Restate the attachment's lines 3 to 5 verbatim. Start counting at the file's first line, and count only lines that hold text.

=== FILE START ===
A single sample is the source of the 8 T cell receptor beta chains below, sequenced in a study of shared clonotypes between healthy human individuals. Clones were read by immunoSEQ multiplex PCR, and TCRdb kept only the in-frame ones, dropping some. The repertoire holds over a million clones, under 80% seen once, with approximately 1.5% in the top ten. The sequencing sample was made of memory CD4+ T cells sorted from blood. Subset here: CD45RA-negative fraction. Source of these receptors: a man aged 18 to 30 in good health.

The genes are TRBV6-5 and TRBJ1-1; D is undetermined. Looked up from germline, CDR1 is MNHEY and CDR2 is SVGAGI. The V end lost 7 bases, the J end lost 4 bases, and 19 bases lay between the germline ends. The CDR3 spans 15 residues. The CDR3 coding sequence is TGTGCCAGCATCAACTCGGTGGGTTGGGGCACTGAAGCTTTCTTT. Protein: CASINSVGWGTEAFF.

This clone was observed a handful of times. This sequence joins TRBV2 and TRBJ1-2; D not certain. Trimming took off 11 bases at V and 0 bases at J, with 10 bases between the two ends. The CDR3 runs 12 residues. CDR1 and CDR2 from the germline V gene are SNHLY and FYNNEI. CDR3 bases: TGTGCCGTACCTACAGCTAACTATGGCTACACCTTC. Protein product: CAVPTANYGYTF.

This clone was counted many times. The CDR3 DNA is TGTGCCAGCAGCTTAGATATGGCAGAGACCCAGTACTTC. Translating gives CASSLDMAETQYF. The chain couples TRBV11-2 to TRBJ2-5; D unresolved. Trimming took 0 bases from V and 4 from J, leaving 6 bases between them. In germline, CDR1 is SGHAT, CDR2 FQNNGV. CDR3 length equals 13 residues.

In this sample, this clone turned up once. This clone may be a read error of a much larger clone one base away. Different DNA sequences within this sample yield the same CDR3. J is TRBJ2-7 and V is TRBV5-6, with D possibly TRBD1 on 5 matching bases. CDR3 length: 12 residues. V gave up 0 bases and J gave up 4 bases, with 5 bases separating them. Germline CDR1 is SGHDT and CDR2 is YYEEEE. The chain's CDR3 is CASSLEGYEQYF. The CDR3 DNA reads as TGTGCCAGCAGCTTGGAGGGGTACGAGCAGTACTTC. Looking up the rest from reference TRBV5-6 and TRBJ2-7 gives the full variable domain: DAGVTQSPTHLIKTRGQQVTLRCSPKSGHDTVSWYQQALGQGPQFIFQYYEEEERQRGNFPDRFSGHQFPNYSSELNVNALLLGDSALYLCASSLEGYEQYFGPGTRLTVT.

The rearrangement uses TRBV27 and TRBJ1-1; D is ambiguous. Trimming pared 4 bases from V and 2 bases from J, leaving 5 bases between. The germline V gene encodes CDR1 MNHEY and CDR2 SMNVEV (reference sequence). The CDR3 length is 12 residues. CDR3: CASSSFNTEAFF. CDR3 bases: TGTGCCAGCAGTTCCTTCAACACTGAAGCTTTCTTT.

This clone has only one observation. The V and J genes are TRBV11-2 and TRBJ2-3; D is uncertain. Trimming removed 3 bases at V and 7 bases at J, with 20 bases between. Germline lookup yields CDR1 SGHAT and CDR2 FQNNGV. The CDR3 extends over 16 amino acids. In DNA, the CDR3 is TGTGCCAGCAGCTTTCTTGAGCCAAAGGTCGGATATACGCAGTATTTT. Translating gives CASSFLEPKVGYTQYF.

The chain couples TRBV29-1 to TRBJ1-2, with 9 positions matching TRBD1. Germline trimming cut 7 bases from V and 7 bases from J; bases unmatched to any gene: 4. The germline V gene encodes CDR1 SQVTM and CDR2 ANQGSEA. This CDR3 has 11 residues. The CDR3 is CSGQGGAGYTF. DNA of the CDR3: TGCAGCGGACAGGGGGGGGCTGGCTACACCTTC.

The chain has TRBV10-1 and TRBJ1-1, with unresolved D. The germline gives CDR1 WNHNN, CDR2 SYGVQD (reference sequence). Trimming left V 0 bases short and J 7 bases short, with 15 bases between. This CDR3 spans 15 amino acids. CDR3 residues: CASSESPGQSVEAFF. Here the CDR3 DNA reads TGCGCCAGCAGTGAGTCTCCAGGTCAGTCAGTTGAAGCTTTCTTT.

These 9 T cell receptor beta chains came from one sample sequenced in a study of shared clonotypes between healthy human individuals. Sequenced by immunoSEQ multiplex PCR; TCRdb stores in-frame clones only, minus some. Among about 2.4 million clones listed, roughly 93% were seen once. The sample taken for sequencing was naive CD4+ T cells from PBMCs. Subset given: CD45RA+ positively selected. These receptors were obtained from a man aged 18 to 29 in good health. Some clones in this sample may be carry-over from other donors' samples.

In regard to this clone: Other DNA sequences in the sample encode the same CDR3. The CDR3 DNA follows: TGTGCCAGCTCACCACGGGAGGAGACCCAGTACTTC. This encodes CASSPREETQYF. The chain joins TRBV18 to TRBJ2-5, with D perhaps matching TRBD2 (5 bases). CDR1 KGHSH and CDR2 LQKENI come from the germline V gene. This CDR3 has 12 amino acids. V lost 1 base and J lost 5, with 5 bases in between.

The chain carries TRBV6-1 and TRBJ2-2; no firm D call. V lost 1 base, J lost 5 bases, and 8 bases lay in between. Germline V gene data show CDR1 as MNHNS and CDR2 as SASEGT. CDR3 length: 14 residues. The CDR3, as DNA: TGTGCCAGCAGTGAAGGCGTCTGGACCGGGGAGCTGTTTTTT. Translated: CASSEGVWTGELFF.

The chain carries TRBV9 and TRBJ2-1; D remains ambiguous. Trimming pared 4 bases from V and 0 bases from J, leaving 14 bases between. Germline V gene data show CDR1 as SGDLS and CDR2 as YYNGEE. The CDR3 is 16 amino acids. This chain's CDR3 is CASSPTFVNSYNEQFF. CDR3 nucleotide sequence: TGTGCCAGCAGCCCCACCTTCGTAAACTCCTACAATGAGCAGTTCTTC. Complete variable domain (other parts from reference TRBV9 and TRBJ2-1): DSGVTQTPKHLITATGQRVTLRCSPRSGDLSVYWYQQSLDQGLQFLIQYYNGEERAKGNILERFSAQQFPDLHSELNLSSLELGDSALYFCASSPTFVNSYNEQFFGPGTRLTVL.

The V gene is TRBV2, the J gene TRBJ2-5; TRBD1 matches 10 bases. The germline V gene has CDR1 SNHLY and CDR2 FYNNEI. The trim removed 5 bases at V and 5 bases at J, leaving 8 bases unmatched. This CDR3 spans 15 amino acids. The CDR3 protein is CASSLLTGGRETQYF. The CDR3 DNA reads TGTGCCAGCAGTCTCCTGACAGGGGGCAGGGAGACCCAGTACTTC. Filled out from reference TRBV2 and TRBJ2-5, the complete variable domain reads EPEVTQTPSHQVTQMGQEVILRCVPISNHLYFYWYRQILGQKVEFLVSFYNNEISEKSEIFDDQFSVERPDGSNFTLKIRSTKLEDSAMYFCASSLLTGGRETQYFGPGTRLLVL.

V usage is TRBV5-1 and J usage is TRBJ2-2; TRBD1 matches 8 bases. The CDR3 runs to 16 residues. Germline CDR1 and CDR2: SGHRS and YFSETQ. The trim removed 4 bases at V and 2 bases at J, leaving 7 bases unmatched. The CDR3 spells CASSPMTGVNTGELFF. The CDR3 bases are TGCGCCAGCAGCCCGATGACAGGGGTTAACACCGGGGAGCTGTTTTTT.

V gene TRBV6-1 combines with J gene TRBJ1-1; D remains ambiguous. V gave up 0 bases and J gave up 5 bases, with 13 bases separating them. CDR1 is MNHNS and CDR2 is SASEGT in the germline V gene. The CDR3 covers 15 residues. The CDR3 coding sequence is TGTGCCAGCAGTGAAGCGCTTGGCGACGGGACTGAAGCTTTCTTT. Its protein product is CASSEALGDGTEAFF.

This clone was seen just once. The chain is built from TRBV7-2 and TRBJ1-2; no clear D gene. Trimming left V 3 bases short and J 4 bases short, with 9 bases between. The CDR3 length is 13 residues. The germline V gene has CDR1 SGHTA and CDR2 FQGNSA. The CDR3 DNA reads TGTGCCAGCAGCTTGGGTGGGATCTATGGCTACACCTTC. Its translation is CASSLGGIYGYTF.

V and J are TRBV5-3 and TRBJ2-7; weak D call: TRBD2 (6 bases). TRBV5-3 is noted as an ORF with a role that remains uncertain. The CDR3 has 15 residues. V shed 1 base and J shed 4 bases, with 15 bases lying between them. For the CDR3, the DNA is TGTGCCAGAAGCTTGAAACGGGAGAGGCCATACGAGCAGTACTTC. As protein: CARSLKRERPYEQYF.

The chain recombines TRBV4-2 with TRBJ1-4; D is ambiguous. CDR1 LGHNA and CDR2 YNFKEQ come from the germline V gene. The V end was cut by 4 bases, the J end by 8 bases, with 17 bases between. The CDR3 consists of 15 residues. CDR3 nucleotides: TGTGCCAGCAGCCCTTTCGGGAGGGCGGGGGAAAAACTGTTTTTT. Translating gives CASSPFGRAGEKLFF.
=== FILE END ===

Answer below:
This clone was observed a handful of times. This sequence joins TRBV2 and TRBJ1-2; D not certain. Trimming took off 11 bases at V and 0 bases at J, with 10 bases between the two ends. The CDR3 runs 12 residues. CDR1 and CDR2 from the germline V gene are SNHLY and FYNNEI. CDR3 bases: TGTGCCGTACCTACAGCTAACTATGGCTACACCTTC. Protein product: CAVPTANYGYTF.

This clone was counted many times. The CDR3 DNA is TGTGCCAGCAGCTTAGATATGGCAGAGACCCAGTACTTC. Translating gives CASSLDMAETQYF. The chain couples TRBV11-2 to TRBJ2-5; D unresolved. Trimming took 0 bases from V and 4 from J, leaving 6 bases between them. In germline, CDR1 is SGHAT, CDR2 FQNNGV. CDR3 length equals 13 residues.

In this sample, this clone turned up once. This clone may be a read error of a much larger clone one base away. Different DNA sequences within this sample yield the same CDR3. J is TRBJ2-7 and V is TRBV5-6, with D possibly TRBD1 on 5 matching bases. CDR3 length: 12 residues. V gave up 0 bases and J gave up 4 bases, with 5 bases separating them. Germline CDR1 is SGHDT and CDR2 is YYEEEE. The chain's CDR3 is CASSLEGYEQYF. The CDR3 DNA reads as TGTGCCAGCAGCTTGGAGGGGTACGAGCAGTACTTC. Looking up the rest from reference TRBV5-6 and TRBJ2-7 gives the full variable domain: DAGVTQSPTHLIKTRGQQVTLRCSPKSGHDTVSWYQQALGQGPQFIFQYYEEEERQRGNFPDRFSGHQFPNYSSELNVNALLLGDSALYLCASSLEGYEQYFGPGTRLTVT.